A geostatistical methodology is developed with the aim of simulating three-dimensional grids of transmissivity. The case study is a highly heterogeneous massif rock body, mainly composed of granites and schists with distinct weathering and fracture conditions, that surrounds and is part of a former uranium mine in central Portugal. Contrasting hydraulic behaviour is given by fractured rock and a pervasively weathered rock matrix composed mainly by clay minerals. Lithology, weathering, and fracture were the geological attributes selected for simulation. Data and information were analysed in detail for their respective integration into a sequential geostatistical modelling approach. The simulation process was conditioned to local data histograms. Simulation images of transmissivity show high degrees of heterogeneity both laterally and vertically. Potential areas for high-flow propagation are restricted in number and interconnectivity is not particularly evident. Small channels, the main structures responsible for groundwater flow propagation, can be identified within the rock body.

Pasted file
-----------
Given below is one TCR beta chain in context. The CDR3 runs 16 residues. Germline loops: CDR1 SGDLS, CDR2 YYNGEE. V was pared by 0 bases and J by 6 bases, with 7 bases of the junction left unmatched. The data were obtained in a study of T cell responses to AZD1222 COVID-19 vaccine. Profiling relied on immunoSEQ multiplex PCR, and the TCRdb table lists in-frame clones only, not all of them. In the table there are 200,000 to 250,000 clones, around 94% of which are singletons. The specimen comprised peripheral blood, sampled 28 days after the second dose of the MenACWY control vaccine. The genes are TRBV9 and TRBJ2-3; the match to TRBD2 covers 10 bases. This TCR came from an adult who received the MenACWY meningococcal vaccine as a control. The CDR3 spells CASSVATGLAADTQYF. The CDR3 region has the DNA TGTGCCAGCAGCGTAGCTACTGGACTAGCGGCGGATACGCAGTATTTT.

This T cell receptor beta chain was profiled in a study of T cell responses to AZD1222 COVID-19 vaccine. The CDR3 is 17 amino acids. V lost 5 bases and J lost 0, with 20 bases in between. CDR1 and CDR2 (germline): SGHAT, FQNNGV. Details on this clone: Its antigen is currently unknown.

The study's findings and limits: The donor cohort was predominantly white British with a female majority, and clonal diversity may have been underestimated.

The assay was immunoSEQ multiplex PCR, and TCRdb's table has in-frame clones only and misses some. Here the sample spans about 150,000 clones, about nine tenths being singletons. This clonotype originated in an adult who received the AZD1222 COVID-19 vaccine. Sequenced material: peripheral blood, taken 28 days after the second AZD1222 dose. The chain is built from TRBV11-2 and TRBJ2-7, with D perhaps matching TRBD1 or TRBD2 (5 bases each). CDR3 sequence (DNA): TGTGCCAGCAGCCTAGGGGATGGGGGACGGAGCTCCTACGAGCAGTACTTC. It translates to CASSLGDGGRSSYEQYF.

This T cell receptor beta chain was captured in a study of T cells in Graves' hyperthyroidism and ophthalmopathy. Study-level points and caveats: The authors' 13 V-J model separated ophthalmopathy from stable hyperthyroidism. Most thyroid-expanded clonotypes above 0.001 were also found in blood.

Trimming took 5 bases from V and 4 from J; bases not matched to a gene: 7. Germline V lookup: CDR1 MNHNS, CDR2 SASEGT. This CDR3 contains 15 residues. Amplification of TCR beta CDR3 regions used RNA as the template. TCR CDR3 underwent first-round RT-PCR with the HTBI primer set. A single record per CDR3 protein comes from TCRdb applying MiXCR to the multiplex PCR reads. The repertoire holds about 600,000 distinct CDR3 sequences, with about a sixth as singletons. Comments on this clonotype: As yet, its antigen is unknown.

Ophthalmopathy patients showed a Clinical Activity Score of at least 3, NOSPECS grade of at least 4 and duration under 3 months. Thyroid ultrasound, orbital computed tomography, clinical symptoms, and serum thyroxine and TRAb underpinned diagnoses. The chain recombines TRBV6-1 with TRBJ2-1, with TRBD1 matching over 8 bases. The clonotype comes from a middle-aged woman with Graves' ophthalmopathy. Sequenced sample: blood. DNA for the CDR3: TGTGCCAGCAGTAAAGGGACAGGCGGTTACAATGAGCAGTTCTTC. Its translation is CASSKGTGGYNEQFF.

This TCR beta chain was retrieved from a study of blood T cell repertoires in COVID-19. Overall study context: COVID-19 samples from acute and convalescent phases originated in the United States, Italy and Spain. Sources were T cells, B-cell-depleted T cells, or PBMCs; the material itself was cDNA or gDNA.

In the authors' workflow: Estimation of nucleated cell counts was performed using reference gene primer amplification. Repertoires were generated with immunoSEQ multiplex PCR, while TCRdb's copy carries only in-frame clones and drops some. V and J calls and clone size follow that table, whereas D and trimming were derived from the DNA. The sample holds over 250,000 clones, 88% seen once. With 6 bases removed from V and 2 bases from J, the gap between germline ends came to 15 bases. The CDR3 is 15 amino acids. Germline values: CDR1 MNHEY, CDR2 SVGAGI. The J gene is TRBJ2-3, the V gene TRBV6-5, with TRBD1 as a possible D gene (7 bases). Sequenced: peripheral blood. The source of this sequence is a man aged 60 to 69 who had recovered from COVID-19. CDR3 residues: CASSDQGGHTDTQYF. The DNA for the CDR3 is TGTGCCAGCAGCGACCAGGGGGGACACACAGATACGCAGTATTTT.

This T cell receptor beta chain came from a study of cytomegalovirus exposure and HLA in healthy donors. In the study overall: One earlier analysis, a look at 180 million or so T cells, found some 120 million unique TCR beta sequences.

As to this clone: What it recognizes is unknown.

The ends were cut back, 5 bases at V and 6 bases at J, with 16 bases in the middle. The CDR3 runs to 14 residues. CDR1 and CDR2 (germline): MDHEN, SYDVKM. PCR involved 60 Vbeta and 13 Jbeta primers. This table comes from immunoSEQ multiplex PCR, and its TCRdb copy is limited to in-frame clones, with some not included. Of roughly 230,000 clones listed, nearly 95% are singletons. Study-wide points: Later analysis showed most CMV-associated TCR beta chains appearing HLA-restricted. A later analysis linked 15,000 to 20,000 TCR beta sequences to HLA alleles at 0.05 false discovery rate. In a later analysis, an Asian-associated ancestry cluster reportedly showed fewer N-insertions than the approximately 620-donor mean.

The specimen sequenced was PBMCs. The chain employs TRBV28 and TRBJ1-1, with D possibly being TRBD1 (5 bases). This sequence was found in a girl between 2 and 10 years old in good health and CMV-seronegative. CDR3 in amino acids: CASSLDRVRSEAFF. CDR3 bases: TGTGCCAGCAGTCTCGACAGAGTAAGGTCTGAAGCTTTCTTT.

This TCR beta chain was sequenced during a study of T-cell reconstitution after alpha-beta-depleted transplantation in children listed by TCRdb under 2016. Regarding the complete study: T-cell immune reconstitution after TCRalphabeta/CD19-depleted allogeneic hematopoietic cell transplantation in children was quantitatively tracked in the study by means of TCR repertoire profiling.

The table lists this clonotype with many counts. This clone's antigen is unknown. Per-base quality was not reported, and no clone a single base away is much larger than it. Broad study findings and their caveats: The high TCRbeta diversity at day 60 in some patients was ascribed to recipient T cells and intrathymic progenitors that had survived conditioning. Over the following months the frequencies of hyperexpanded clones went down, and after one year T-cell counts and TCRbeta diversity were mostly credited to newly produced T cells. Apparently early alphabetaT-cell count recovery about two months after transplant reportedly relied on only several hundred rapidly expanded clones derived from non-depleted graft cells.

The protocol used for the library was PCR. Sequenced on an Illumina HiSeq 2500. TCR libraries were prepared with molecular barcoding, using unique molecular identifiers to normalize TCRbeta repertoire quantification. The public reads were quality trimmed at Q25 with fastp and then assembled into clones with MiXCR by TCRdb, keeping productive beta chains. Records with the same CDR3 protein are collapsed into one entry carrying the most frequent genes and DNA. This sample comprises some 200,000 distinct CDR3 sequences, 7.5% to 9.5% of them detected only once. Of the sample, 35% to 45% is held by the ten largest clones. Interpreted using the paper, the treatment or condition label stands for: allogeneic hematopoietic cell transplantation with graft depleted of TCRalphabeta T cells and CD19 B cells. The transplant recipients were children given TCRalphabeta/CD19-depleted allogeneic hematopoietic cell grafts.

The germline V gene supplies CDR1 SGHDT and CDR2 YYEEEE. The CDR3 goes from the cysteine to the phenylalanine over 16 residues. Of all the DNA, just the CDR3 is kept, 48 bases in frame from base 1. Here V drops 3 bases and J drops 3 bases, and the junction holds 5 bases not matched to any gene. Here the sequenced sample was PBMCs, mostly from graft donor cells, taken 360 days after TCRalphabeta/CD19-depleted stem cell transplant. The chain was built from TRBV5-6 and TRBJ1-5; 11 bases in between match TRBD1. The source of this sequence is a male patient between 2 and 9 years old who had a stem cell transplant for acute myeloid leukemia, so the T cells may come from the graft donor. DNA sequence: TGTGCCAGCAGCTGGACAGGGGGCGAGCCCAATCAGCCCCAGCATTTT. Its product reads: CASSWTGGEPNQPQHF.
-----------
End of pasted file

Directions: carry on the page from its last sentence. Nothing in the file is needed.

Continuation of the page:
- 3D fracturing models
- Direct sequential simulation
- Sequential indicator simulation